Alan Rath

Alan Rath’s techo-kunst is best when it is most determinedly misanthropic; a dystopian glimmer reveals the veneer of high-tech electronic logic to be simply more complex trappings of human inanity. His machines call us like sirens, with an almost inaudible hum, as they go about their business. Several of Rath’s sculptures are decidedly user-unfriendly, forcing our physical interaction in this Orwellian nightmare. In You Can Make a Difference, 1988, a work that positively drips with venom, the viewer climbs a few steps, peers through a telescope at a monitor some forty feet away, and presses a button. A 12-digit display number on the screen is advanced by one, and a peppy “Thank you!” appears beneath it. You climb down, vaguely annoyed at having made no difference—at having punched in and been reduced to the state of a complacent and complicit digit advancer. Control, 1989, invites a similar descent into aimless activity. The employ of a joystick allows the viewer to move the words “So what?” vertically and horizontally around its monitor. These are the gripes of Rath; he pursues the zone where the possibilities of technology and the stultifying mediocrity of its users exist in perfect equipoise.

Rath’s background includes a degree in electrical engineering from the Massachusetts Institute of Technology, and it is his consummate ease with complex electronics, computers, cathode-ray tubes, audio speakers, LEDs, motors, and the rest that enables his project. He currently resides near California’s Silicon Valley, which puts him in a position to scavenge at the gates of technological hell. In Bumper II, 1990, a largish audio speaker emits what sounds like a beating heart racing in an up-tempo frenzy. In Hound, 1990, two human noses eagerly sniff and root about the ground in abjection, parodying the olfactory experience technology cannot provide.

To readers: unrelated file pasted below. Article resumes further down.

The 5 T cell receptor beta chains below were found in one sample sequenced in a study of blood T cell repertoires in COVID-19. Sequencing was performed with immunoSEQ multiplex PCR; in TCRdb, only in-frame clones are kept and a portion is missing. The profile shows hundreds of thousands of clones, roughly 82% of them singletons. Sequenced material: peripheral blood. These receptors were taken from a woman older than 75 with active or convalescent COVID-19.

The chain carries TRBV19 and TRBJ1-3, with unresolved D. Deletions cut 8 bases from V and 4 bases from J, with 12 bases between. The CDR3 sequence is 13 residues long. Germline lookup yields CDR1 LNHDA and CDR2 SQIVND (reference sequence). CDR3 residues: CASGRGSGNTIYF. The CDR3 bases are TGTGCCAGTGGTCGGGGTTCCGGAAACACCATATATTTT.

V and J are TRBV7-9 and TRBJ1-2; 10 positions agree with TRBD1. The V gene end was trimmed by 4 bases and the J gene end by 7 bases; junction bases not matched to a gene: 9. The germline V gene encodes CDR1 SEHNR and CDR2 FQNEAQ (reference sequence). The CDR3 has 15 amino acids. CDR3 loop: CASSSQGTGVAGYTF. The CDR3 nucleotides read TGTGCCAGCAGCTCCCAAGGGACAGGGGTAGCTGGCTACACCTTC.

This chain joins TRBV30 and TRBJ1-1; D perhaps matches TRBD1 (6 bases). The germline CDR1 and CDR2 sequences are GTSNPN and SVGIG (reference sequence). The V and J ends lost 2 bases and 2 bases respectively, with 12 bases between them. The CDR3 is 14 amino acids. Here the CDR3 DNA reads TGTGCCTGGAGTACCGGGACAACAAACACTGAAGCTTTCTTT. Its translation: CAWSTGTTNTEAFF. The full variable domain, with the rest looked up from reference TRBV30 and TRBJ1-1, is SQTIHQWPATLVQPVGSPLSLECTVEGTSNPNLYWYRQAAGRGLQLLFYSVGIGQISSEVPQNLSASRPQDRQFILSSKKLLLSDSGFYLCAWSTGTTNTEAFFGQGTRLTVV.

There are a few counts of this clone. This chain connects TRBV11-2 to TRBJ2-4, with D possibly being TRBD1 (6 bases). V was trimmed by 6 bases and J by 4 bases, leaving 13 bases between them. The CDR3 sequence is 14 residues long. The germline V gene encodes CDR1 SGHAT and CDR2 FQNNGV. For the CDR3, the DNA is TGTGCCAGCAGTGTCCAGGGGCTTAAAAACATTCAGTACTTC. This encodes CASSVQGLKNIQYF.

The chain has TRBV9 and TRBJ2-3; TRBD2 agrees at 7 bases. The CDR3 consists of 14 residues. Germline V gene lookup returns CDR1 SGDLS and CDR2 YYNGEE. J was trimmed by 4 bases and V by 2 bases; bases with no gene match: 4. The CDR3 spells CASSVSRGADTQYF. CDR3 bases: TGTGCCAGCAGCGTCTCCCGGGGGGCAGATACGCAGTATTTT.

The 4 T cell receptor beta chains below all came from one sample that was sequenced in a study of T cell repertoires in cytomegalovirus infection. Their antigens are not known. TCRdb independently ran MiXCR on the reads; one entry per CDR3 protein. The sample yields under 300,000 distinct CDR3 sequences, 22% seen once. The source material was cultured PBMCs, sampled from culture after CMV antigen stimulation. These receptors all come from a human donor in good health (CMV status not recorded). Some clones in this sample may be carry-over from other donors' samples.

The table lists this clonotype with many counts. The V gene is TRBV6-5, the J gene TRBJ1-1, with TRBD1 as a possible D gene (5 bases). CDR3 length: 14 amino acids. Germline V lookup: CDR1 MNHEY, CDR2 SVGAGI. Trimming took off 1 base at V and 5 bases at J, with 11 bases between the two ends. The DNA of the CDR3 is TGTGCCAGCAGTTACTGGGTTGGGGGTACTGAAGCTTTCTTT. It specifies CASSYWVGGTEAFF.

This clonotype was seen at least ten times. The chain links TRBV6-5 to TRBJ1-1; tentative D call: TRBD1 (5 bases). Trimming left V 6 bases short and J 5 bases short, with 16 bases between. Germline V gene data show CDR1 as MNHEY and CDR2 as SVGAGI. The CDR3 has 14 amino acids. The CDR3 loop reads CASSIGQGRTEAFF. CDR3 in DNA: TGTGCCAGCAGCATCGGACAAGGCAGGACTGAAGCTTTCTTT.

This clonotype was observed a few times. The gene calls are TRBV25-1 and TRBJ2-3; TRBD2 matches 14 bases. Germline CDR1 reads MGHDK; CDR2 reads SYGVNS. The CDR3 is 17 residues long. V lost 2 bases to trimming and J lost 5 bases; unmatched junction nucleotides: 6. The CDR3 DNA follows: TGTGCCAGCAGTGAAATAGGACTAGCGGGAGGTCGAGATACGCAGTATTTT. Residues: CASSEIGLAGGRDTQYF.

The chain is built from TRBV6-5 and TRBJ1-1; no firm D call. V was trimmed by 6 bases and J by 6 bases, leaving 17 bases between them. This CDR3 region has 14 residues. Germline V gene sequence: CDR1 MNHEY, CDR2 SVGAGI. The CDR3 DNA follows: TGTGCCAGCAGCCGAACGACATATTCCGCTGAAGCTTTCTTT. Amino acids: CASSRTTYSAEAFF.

Challenger, 1991, the most complex assemblage in this exhibition, is the only unsatisfying one. A rigidly frontal triptych examining the contexts—political, personal, and technological—surrounding the 1986 space shuttle disaster, this grand endeavor (in contrast to the wry and focused critiques Rath usually provides) seems to suggest a kind of digitized Guernica. A 15-minute program played out on audio speakers and seven small monitors (one for each of the Challenger victims) supplies an impressionistic history of the U.S. Space Program that includes John F. Kennedy’s pledge to put a man on the moon, Neil Armstrong’s clichéd remarks from space, and even Christa McAuliffe’s we-who-are-about-to-die-salute-you protestation that the space program is “really safe.” A crescendoed countdown is followed by flashing lights and Styrofoam balls blowing into the air during the 73.62 seconds of the Challenger’s flight. Then the explosive silence, the numbing apologies of President Reagan, and a listing of the dead. This is theater, but not particularly compelling theater, an oddly didactic deus ex machina, so rigorously programmed as to become oppressive. Rath’s probing inventiveness is here constrained by a kind of moral seriousness, a desire to speak in the high-tech vernacular, that everywhere dilutes the poetic possibilities of his endeavor.

James Yood